Celebrate the Outdoors in Leadville Today
Today, June 9 is National Get Outdoors Day, an annual event to encourage healthy, active outdoor fun. The prime goals of the day are reaching first-time visitors to public lands and reconnecting youth to the great outdoors. If you live in Leadville Today chances are that you love the great outdoors, but today’s the day to appreciate it even a bit more.
One way you can show your appreciation of the great outdoors is by joining the Friends of the Leadville National Fish Hatchery. See the story below about their efforts and what they have happening in Leadville Today.
Another way people like to enjoy the great outdoors is camping and considering the number of gianormous RVs and trailers rolling down historic Harrison Avenue, it’s safe to say that the season is underway. And while many local campgrounds felt a spring stall as snow levels were slow to retreat, most are now open and ready for your tents and s’mores.
To that end, if you’ve ever shared the road with these recreational vehicles, you know that some of them could use a safety check, as well as some refresher tips on operating one on the highway. So here’s Colorado State Trooper Gary Cutler with this month’s column about Trailer Talk.
State Trooper Trailer Talk
By Trooper Gary Cutler, Colorado State Patrol
Well, it’s camping season again, and that means everyone is getting ready to head to the mountains with the family. A lot of you have camping trailers that you’ll be using on the weekends, so I wanted to talk a little about trailer safety.
It’s very important to make sure you and your family make it to your favorite camp site. So here are a few tips on making it safe, fun, and that you get there on time.
First, let’s hit the basics. All trailers in Colorado must be registered, and have a license plate that is completely visible. This means you can’t put bikes or totes or anything else over the plate. It still needs to be visible to law enforcement and if it isn’t, can get you pulled over.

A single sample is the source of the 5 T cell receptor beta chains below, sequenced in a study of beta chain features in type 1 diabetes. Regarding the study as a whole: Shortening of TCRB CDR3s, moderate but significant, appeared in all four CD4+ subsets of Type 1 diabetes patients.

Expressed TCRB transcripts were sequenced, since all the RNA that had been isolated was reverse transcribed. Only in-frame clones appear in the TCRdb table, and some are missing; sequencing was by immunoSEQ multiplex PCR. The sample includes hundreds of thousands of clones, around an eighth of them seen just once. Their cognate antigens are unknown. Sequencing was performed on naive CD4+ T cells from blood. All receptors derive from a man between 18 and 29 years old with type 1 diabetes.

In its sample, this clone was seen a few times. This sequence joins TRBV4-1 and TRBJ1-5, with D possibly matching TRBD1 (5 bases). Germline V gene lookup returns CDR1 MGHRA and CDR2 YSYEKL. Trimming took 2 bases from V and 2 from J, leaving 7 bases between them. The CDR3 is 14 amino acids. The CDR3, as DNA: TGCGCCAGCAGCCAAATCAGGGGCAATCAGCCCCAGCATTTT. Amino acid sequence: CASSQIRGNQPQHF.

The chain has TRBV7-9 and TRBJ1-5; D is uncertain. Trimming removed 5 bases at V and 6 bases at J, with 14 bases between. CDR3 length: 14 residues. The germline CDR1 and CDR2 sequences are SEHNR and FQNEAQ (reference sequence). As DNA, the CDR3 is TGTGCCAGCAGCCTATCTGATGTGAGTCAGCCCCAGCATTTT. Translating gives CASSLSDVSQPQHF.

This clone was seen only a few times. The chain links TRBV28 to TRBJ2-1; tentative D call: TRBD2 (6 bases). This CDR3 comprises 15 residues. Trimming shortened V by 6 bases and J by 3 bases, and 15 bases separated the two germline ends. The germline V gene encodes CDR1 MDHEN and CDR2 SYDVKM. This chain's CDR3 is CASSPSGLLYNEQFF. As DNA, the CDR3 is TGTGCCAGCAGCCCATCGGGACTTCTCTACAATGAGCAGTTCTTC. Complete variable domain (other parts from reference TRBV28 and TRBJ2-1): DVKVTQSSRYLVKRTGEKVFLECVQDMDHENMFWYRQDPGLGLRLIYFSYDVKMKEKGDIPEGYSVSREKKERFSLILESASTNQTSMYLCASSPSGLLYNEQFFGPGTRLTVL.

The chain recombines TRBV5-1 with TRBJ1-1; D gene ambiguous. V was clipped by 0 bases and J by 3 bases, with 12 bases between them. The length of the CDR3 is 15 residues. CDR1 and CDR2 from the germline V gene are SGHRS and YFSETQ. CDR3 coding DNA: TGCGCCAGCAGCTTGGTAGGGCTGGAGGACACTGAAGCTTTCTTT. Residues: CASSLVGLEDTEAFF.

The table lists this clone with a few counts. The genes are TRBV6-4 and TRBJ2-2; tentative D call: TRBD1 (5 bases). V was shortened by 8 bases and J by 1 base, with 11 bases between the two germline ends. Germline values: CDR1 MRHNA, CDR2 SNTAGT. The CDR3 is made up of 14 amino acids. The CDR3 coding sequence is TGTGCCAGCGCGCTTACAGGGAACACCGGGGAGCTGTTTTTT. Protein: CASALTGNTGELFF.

While we’re back there, make sure you have proper working lights on the trailer. You need brake lights and turn signals that can be seen for at least 500 feet.
Another item to check is your side view mirrors. You must be able to see at least 200 feet to the rear of your vehicle. This means the side view mirrors that came with your vehicle may not be adequate. You can get mirror extension at a store if you need them. So check those mirrors prior to starting the trip.
The height of the trailer can’t be more than 14’ 6 inches, and the combined coupled units cannot have more than four units and be no longer than a total of seventy feet.
As far as loading the truck and trailer, please don’t overload the vehicles. None of the load can project beyond four feet of the front grille. It can’t extend beyond the sides of the vehicle and also can’t block any of the drivers view.
Check your brakes prior to the trip and know that trailers with a weight of more than 3000 pounds need to be equipped with brakes on all wheels.
As far as towing the trailer, make sure the distance between the vehicles doesn’t exceed 15 feet. Besides the drawbar, chains or cables are also required (unless it’s a 5th wheel) to ensure the trailer can’t break free from the power unit.
Last but not least, while traveling; no one can ride in the trailer.
I know this has been a huge amount of information in a short space, but I want you to have a fun and safe camping filled summer. Remember, only you can prevent forest fires, so please be careful out there. As always, safe travels!
Join the Friends 0f the Fish Hatchery
The Friends of the Leadville National Fish Hatchery (FLNFH ) will hold their annual membership meeting today Saturday, June 8.
Here is a schedule for the day:
- 8:30 a.m. – work “day” (mostly light activities around the hatchery).
- 10:30 a.m. – potluck brunch, at which the Friends will provide coffee and juice.
- 11 a.m. – annual members’ meeting.
- 12 p.m. – board meeting.
The Friends of the Leadville National Fish Hatchery is a non-profit organization whose mission is to support the hatchery and its historical significance, promote conservation ethics through education, improve outdoor recreational opportunities, and enhance the facilities for community events. Remember, federal facilities like the hatchery have found themselves on the budgetary chopping block back in Washington DC in recent years, so consider supporting their efforts with your time, money or other resources to assure that this educational and recreational treasure continues to thrive in Leadville Today.